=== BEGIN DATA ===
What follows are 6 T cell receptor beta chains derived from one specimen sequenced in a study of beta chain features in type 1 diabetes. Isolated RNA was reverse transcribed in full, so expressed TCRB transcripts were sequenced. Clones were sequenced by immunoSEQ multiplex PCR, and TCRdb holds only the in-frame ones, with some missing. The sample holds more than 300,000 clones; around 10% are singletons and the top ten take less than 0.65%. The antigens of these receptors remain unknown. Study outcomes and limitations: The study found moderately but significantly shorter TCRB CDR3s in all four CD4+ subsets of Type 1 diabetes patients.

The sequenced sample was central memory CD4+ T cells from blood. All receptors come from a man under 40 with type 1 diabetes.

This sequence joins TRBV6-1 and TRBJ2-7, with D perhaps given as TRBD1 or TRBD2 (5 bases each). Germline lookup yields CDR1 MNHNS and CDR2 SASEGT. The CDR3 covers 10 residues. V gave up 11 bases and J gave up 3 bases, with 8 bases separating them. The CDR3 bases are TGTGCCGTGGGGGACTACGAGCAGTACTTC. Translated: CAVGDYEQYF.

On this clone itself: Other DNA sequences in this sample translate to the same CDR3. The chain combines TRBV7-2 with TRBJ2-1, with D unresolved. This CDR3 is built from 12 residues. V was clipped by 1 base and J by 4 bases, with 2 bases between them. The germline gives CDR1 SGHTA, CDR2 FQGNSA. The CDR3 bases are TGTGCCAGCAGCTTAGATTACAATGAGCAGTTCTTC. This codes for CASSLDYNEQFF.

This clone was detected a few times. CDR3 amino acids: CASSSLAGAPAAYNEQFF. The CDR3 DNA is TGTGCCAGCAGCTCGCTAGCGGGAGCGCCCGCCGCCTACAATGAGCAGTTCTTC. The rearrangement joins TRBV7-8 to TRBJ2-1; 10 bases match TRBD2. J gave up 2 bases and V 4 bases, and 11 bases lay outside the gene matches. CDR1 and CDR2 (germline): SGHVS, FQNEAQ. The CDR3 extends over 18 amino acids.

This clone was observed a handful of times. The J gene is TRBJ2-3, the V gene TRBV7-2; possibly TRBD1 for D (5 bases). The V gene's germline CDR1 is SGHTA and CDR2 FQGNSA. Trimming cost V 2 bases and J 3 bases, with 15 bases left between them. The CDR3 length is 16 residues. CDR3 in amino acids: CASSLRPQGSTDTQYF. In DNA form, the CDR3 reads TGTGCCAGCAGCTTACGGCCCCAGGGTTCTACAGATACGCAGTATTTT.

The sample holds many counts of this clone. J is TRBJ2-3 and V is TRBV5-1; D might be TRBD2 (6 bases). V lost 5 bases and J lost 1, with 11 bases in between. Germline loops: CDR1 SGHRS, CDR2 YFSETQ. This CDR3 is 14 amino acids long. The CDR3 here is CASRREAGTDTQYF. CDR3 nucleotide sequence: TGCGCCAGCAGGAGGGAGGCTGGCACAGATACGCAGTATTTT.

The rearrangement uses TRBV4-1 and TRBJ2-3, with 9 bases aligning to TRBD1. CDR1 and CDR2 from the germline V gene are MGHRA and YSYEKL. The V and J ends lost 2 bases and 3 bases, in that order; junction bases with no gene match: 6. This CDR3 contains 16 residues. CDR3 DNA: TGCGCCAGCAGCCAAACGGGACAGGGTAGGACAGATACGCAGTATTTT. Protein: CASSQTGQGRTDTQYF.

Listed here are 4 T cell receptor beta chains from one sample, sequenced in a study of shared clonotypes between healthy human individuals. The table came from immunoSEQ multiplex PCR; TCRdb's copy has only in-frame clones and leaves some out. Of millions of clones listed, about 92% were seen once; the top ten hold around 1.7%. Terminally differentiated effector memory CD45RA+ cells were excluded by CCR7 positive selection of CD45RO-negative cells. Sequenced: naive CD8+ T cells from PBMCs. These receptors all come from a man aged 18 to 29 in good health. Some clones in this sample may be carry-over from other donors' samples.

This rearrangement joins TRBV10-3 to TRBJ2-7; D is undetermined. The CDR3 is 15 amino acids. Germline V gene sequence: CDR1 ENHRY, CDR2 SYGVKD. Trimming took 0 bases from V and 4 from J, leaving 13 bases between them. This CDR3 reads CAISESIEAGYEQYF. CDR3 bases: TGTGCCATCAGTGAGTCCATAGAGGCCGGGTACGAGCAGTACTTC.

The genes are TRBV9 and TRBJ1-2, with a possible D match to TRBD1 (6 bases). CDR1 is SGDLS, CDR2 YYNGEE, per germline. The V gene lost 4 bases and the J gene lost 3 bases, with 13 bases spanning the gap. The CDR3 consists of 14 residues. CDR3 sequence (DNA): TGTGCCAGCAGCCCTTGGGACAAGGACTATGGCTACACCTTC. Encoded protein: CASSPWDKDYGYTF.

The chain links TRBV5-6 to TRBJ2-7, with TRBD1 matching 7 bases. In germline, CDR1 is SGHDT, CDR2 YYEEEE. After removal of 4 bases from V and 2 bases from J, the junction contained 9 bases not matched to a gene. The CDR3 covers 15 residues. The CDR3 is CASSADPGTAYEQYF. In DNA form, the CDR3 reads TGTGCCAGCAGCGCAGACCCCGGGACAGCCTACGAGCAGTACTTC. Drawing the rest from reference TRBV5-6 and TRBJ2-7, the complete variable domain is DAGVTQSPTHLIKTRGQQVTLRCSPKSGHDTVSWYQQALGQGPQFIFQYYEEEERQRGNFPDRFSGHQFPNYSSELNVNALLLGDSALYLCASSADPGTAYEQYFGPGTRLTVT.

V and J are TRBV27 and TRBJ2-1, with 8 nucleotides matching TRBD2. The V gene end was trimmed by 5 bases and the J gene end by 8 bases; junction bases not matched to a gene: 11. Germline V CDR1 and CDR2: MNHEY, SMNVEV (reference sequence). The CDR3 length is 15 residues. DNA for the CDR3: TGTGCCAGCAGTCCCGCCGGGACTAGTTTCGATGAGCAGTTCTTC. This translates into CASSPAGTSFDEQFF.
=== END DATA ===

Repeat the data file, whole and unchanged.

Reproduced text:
What follows are 6 T cell receptor beta chains derived from one specimen sequenced in a study of beta chain features in type 1 diabetes. Isolated RNA was reverse transcribed in full, so expressed TCRB transcripts were sequenced. Clones were sequenced by immunoSEQ multiplex PCR, and TCRdb holds only the in-frame ones, with some missing. The sample holds more than 300,000 clones; around 10% are singletons and the top ten take less than 0.65%. The antigens of these receptors remain unknown. Study outcomes and limitations: The study found moderately but significantly shorter TCRB CDR3s in all four CD4+ subsets of Type 1 diabetes patients.

The sequenced sample was central memory CD4+ T cells from blood. All receptors come from a man under 40 with type 1 diabetes.

This sequence joins TRBV6-1 and TRBJ2-7, with D perhaps given as TRBD1 or TRBD2 (5 bases each). Germline lookup yields CDR1 MNHNS and CDR2 SASEGT. The CDR3 covers 10 residues. V gave up 11 bases and J gave up 3 bases, with 8 bases separating them. The CDR3 bases are TGTGCCGTGGGGGACTACGAGCAGTACTTC. Translated: CAVGDYEQYF.

On this clone itself: Other DNA sequences in this sample translate to the same CDR3. The chain combines TRBV7-2 with TRBJ2-1, with D unresolved. This CDR3 is built from 12 residues. V was clipped by 1 base and J by 4 bases, with 2 bases between them. The germline gives CDR1 SGHTA, CDR2 FQGNSA. The CDR3 bases are TGTGCCAGCAGCTTAGATTACAATGAGCAGTTCTTC. This codes for CASSLDYNEQFF.

This clone was detected a few times. CDR3 amino acids: CASSSLAGAPAAYNEQFF. The CDR3 DNA is TGTGCCAGCAGCTCGCTAGCGGGAGCGCCCGCCGCCTACAATGAGCAGTTCTTC. The rearrangement joins TRBV7-8 to TRBJ2-1; 10 bases match TRBD2. J gave up 2 bases and V 4 bases, and 11 bases lay outside the gene matches. CDR1 and CDR2 (germline): SGHVS, FQNEAQ. The CDR3 extends over 18 amino acids.

This clone was observed a handful of times. The J gene is TRBJ2-3, the V gene TRBV7-2; possibly TRBD1 for D (5 bases). The V gene's germline CDR1 is SGHTA and CDR2 FQGNSA. Trimming cost V 2 bases and J 3 bases, with 15 bases left between them. The CDR3 length is 16 residues. CDR3 in amino acids: CASSLRPQGSTDTQYF. In DNA form, the CDR3 reads TGTGCCAGCAGCTTACGGCCCCAGGGTTCTACAGATACGCAGTATTTT.

The sample holds many counts of this clone. J is TRBJ2-3 and V is TRBV5-1; D might be TRBD2 (6 bases). V lost 5 bases and J lost 1, with 11 bases in between. Germline loops: CDR1 SGHRS, CDR2 YFSETQ. This CDR3 is 14 amino acids long. The CDR3 here is CASRREAGTDTQYF. CDR3 nucleotide sequence: TGCGCCAGCAGGAGGGAGGCTGGCACAGATACGCAGTATTTT.

The rearrangement uses TRBV4-1 and TRBJ2-3, with 9 bases aligning to TRBD1. CDR1 and CDR2 from the germline V gene are MGHRA and YSYEKL. The V and J ends lost 2 bases and 3 bases, in that order; junction bases with no gene match: 6. This CDR3 contains 16 residues. CDR3 DNA: TGCGCCAGCAGCCAAACGGGACAGGGTAGGACAGATACGCAGTATTTT. Protein: CASSQTGQGRTDTQYF.

Listed here are 4 T cell receptor beta chains from one sample, sequenced in a study of shared clonotypes between healthy human individuals. The table came from immunoSEQ multiplex PCR; TCRdb's copy has only in-frame clones and leaves some out. Of millions of clones listed, about 92% were seen once; the top ten hold around 1.7%. Terminally differentiated effector memory CD45RA+ cells were excluded by CCR7 positive selection of CD45RO-negative cells. Sequenced: naive CD8+ T cells from PBMCs. These receptors all come from a man aged 18 to 29 in good health. Some clones in this sample may be carry-over from other donors' samples.

This rearrangement joins TRBV10-3 to TRBJ2-7; D is undetermined. The CDR3 is 15 amino acids. Germline V gene sequence: CDR1 ENHRY, CDR2 SYGVKD. Trimming took 0 bases from V and 4 from J, leaving 13 bases between them. This CDR3 reads CAISESIEAGYEQYF. CDR3 bases: TGTGCCATCAGTGAGTCCATAGAGGCCGGGTACGAGCAGTACTTC.

The genes are TRBV9 and TRBJ1-2, with a possible D match to TRBD1 (6 bases). CDR1 is SGDLS, CDR2 YYNGEE, per germline. The V gene lost 4 bases and the J gene lost 3 bases, with 13 bases spanning the gap. The CDR3 consists of 14 residues. CDR3 sequence (DNA): TGTGCCAGCAGCCCTTGGGACAAGGACTATGGCTACACCTTC. Encoded protein: CASSPWDKDYGYTF.

The chain links TRBV5-6 to TRBJ2-7, with TRBD1 matching 7 bases. In germline, CDR1 is SGHDT, CDR2 YYEEEE. After removal of 4 bases from V and 2 bases from J, the junction contained 9 bases not matched to a gene. The CDR3 covers 15 residues. The CDR3 is CASSADPGTAYEQYF. In DNA form, the CDR3 reads TGTGCCAGCAGCGCAGACCCCGGGACAGCCTACGAGCAGTACTTC. Drawing the rest from reference TRBV5-6 and TRBJ2-7, the complete variable domain is DAGVTQSPTHLIKTRGQQVTLRCSPKSGHDTVSWYQQALGQGPQFIFQYYEEEERQRGNFPDRFSGHQFPNYSSELNVNALLLGDSALYLCASSADPGTAYEQYFGPGTRLTVT.

V and J are TRBV27 and TRBJ2-1, with 8 nucleotides matching TRBD2. The V gene end was trimmed by 5 bases and the J gene end by 8 bases; junction bases not matched to a gene: 11. Germline V CDR1 and CDR2: MNHEY, SMNVEV (reference sequence). The CDR3 length is 15 residues. DNA for the CDR3: TGTGCCAGCAGTCCCGCCGGGACTAGTTTCGATGAGCAGTTCTTC. This translates into CASSPAGTSFDEQFF.